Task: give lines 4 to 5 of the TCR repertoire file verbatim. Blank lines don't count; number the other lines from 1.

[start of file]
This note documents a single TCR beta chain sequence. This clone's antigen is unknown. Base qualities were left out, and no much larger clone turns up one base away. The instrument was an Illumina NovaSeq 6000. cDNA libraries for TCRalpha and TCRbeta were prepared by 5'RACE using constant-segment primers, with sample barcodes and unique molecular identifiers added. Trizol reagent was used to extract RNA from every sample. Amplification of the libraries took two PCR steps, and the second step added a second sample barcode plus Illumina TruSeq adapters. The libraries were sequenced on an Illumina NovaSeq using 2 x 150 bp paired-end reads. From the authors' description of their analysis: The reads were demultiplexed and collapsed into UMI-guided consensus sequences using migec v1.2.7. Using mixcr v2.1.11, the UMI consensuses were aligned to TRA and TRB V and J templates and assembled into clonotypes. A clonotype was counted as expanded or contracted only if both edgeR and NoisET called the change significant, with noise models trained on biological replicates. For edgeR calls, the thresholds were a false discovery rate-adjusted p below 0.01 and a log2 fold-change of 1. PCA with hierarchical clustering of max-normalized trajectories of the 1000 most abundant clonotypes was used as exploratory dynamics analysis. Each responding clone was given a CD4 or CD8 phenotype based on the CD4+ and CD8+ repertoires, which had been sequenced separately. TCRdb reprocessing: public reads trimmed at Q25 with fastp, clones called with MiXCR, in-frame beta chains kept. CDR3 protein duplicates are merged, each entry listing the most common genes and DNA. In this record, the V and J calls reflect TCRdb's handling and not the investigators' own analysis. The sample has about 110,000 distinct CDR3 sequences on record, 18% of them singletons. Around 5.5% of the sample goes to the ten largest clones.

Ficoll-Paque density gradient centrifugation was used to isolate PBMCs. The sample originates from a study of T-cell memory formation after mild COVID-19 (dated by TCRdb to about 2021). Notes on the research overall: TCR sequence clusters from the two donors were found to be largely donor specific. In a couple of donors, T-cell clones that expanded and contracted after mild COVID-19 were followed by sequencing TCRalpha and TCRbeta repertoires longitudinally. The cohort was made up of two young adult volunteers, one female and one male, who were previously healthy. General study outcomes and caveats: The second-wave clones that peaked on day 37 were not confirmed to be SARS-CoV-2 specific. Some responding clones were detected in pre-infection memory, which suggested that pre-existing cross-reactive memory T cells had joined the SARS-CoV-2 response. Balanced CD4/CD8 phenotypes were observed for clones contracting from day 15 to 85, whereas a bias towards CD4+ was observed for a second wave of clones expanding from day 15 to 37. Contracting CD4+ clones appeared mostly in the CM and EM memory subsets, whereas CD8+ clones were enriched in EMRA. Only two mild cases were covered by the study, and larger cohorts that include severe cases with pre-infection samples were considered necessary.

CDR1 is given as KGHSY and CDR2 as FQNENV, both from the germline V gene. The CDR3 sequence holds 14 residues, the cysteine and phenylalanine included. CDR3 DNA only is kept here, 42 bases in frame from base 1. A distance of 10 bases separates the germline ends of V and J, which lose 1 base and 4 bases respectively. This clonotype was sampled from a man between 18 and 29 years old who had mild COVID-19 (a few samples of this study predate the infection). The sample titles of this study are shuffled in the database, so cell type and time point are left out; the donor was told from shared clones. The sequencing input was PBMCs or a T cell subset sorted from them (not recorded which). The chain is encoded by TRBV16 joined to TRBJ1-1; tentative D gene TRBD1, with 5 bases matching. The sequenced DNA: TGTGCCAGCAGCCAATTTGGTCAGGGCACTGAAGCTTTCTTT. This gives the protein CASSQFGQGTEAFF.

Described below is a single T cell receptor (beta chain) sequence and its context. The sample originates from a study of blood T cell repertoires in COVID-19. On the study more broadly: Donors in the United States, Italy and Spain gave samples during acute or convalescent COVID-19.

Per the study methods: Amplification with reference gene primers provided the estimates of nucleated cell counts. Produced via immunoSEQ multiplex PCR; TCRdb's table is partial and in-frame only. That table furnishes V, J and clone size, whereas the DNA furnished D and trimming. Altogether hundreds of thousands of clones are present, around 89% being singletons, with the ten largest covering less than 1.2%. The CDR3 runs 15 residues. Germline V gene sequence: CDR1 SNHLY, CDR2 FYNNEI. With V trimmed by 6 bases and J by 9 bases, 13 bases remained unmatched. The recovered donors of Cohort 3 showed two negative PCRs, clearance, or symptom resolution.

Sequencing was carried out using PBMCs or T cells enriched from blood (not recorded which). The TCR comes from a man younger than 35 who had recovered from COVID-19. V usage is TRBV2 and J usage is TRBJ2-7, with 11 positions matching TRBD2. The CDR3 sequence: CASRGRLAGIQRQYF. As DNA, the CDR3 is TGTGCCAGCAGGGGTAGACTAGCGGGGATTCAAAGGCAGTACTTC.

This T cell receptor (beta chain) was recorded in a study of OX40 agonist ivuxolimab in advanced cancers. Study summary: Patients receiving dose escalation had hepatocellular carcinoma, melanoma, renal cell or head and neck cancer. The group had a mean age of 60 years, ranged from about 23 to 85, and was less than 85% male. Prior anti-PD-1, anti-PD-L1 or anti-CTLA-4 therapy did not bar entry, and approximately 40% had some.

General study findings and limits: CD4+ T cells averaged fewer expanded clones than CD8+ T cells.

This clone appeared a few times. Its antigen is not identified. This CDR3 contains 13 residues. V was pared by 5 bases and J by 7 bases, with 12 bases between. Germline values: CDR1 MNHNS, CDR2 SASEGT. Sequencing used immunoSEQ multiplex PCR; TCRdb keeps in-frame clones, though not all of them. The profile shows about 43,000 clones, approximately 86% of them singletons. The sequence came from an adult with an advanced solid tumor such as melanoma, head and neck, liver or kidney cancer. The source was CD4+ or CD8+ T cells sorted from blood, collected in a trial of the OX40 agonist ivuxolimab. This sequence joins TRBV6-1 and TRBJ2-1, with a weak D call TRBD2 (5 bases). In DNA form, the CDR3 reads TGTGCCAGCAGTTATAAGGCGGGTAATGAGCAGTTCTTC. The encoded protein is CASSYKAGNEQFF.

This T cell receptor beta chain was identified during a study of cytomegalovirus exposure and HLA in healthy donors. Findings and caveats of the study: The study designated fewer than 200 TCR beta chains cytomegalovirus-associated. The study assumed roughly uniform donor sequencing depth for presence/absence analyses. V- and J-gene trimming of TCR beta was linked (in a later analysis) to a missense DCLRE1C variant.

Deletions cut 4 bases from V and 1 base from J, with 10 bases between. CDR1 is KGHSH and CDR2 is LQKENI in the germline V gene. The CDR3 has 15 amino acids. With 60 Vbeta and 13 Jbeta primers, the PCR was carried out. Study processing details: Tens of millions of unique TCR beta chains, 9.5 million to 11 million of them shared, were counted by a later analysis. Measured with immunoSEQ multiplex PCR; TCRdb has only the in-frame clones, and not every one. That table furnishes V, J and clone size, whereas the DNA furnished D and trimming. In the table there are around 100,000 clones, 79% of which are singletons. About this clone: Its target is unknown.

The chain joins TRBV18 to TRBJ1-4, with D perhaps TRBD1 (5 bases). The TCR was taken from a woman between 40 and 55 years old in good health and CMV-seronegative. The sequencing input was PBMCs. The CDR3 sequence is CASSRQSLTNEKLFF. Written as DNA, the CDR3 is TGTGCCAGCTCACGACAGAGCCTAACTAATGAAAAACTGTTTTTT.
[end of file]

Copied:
Described below is a single T cell receptor (beta chain) sequence and its context. The sample originates from a study of blood T cell repertoires in COVID-19. On the study more broadly: Donors in the United States, Italy and Spain gave samples during acute or convalescent COVID-19.

Per the study methods: Amplification with reference gene primers provided the estimates of nucleated cell counts. Produced via immunoSEQ multiplex PCR; TCRdb's table is partial and in-frame only. That table furnishes V, J and clone size, whereas the DNA furnished D and trimming. Altogether hundreds of thousands of clones are present, around 89% being singletons, with the ten largest covering less than 1.2%. The CDR3 runs 15 residues. Germline V gene sequence: CDR1 SNHLY, CDR2 FYNNEI. With V trimmed by 6 bases and J by 9 bases, 13 bases remained unmatched. The recovered donors of Cohort 3 showed two negative PCRs, clearance, or symptom resolution.